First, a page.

Google Sells Performics

- April 7, 2008

When Google announced their plans in 2007 to buy DoubleClick, which included the purchase of Performics, several people within the industry considered it to be a conflict of interest. Performics is a division of DoubleClick that offers SEO, SEM, affiliate marketing, etc. With Google purchasing DoubleClick and acquiring Performics through the deal, it was sketchy how “fair” it would be to have an SEO/SEM agency be a part of the world’s most popular search engine.

One of the main concerns in the SEO area was that Performics might get special treatment and access to inside information about Google’s search-engine algorithms, something that all companies would love better understand. Performics’ SEO services also put Google in the business of taking money from clients in exchange for helping them rank better in search-engine results, which is something Google has said they will never do. On the other side of the spectrum, there was concern that Google would push the Performics SEM services at discounted prices. There was some concern that they would even be free. This would of course be unfair to other companies and agencies that are paying a premium CPC to participate within the sponsored listings on Google. Last, Performics also provides paid inclusion services into search engines that offer this type of practice. Paid Inclusion is when a company pays a search engine to include its website within its Natural listings. Google has always been highly critical of paid inclusion services, and does not offer them.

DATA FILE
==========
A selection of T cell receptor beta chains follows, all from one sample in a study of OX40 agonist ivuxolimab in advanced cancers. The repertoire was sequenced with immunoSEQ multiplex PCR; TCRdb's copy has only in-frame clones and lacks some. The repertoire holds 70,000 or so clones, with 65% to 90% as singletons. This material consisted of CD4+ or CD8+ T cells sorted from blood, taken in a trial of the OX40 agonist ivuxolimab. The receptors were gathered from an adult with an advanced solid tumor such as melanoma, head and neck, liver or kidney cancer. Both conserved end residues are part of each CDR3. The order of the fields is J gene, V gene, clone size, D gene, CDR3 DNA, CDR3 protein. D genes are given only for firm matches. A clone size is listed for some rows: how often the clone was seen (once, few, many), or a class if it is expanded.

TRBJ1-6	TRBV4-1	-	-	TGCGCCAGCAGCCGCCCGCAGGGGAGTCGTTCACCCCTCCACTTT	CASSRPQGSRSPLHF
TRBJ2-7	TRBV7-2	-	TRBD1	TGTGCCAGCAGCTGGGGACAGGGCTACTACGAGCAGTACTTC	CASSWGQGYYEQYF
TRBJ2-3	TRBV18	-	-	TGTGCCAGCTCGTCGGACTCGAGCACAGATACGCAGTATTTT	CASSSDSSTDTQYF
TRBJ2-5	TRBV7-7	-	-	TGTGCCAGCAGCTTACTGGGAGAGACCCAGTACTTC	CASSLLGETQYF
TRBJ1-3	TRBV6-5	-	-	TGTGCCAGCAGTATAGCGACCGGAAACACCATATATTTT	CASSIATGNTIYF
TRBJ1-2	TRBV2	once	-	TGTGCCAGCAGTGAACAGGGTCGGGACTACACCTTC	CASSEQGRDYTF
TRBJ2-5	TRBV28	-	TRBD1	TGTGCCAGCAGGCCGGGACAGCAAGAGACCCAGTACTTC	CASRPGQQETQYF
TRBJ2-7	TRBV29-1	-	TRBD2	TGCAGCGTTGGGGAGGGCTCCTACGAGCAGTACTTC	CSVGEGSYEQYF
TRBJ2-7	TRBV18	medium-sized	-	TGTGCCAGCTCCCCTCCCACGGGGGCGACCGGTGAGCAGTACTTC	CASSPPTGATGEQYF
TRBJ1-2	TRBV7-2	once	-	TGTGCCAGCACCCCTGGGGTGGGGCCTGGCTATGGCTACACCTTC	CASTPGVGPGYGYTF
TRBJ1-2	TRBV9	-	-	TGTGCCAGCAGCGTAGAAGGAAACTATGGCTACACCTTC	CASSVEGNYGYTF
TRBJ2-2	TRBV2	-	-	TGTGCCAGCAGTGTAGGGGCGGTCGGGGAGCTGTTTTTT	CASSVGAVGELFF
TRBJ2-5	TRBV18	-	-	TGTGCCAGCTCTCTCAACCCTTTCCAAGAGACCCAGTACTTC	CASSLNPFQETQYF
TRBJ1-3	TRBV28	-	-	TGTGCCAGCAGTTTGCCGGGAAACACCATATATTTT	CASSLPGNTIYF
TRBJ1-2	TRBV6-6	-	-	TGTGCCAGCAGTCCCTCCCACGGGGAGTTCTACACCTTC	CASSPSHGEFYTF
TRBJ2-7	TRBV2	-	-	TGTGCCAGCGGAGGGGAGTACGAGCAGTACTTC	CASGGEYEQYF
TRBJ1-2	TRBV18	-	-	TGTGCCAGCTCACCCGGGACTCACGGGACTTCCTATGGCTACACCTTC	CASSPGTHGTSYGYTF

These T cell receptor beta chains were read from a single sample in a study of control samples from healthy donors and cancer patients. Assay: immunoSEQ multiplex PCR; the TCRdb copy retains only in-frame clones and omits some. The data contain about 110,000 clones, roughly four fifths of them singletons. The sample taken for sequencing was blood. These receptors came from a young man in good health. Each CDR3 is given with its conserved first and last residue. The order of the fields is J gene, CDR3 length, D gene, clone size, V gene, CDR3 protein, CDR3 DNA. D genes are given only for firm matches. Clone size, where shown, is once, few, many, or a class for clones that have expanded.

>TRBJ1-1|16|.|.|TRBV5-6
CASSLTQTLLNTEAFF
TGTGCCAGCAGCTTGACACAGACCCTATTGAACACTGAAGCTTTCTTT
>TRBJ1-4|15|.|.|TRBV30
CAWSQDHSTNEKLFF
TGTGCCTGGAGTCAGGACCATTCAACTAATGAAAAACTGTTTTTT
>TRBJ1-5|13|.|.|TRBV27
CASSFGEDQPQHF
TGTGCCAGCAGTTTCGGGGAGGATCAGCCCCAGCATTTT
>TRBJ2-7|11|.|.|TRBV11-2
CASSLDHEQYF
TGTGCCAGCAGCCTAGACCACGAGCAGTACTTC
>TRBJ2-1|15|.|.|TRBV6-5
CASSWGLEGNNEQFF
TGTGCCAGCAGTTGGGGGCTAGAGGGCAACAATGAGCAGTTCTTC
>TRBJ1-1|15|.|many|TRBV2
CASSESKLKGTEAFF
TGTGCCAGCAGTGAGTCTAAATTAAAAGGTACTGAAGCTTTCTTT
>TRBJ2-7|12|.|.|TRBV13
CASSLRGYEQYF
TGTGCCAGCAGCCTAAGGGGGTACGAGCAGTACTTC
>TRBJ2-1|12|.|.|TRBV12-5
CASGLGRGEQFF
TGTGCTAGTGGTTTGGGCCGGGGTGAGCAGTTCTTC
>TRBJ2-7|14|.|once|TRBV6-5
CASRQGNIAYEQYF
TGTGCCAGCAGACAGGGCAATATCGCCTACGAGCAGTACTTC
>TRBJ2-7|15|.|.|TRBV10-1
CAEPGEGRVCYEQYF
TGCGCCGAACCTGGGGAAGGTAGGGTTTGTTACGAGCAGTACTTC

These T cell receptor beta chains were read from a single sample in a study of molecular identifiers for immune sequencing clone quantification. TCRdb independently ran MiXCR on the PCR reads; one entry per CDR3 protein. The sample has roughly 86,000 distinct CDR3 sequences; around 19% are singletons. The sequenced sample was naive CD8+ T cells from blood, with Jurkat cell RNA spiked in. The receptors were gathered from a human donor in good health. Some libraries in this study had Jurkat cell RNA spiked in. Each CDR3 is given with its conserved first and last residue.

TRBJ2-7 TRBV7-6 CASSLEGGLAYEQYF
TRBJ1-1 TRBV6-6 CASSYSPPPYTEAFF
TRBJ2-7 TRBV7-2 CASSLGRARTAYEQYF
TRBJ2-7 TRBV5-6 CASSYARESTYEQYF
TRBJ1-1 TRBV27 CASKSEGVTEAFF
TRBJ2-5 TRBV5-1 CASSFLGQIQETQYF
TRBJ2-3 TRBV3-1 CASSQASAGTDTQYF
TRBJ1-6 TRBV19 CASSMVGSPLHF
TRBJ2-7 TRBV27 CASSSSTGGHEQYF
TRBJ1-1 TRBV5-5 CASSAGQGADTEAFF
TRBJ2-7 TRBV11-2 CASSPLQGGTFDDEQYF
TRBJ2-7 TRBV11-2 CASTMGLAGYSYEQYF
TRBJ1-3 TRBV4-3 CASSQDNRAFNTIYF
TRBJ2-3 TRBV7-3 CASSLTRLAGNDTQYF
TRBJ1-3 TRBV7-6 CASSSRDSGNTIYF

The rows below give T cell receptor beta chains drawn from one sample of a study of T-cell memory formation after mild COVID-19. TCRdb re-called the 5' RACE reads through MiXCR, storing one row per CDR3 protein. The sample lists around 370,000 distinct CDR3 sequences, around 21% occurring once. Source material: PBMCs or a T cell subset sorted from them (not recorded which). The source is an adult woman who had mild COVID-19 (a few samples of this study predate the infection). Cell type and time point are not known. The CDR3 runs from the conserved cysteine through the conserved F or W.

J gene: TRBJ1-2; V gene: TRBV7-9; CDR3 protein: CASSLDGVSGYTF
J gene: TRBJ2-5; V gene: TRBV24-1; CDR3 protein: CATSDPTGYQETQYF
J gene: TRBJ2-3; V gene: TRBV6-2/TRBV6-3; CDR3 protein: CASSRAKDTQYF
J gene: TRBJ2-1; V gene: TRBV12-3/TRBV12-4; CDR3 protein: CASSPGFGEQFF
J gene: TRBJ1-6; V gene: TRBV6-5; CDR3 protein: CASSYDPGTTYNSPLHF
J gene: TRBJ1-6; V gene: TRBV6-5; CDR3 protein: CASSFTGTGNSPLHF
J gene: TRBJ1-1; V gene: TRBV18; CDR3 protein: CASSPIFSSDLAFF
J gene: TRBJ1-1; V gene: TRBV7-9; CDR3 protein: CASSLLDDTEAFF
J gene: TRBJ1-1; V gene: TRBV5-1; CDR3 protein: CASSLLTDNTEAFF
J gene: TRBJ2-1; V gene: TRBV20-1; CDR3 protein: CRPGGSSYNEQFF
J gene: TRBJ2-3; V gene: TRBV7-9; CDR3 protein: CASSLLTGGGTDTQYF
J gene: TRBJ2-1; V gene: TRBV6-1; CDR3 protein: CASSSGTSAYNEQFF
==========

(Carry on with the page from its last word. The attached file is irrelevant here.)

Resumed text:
At the time of the acquisition, an article on quoted Google stating that, “Performics is part of DoubleClick, and we are acquiring it as part of the transaction. We have no plans to dispose of it at this time”.

It seems that Google has changed course. On April 2, 2008, Google announced that they are splitting Performics into two separate companies: affiliate marketing and search marketing. More importantly, they are selling the search marketing business to a third party. On their official GoogleBlog, Google stated that, “It’s clear to us that we do not want to be in the search engine marketing business. Maintaining objectivity in both search and advertising is paramount to Google’s mission and core to the trust we ask from our users. For this reason, we plan to sell the Performics search marketing business to a third party. We believe this will allow us to maintain objectivity and the search marketing business to continue to grow and innovate and serve its customers. While we have not yet identified a buyer, we’ve received preliminary interest from a number of our current partners. Search Marketing will continue to run as a separate entity until the division is sold.” I am fairly confident that it will not take very long to sell the search marketing business to a third party. However, it remains to be seen who that will be. I am anxious to find out.

It seems that Google has stepped up and maintained their reputation as the search engine that everyone loves, respects, and wants to be a part of. I am not surprised that Google is selling Performics. It needed to happen in order to cease the controversy that made its way throughout the online marketing industry.

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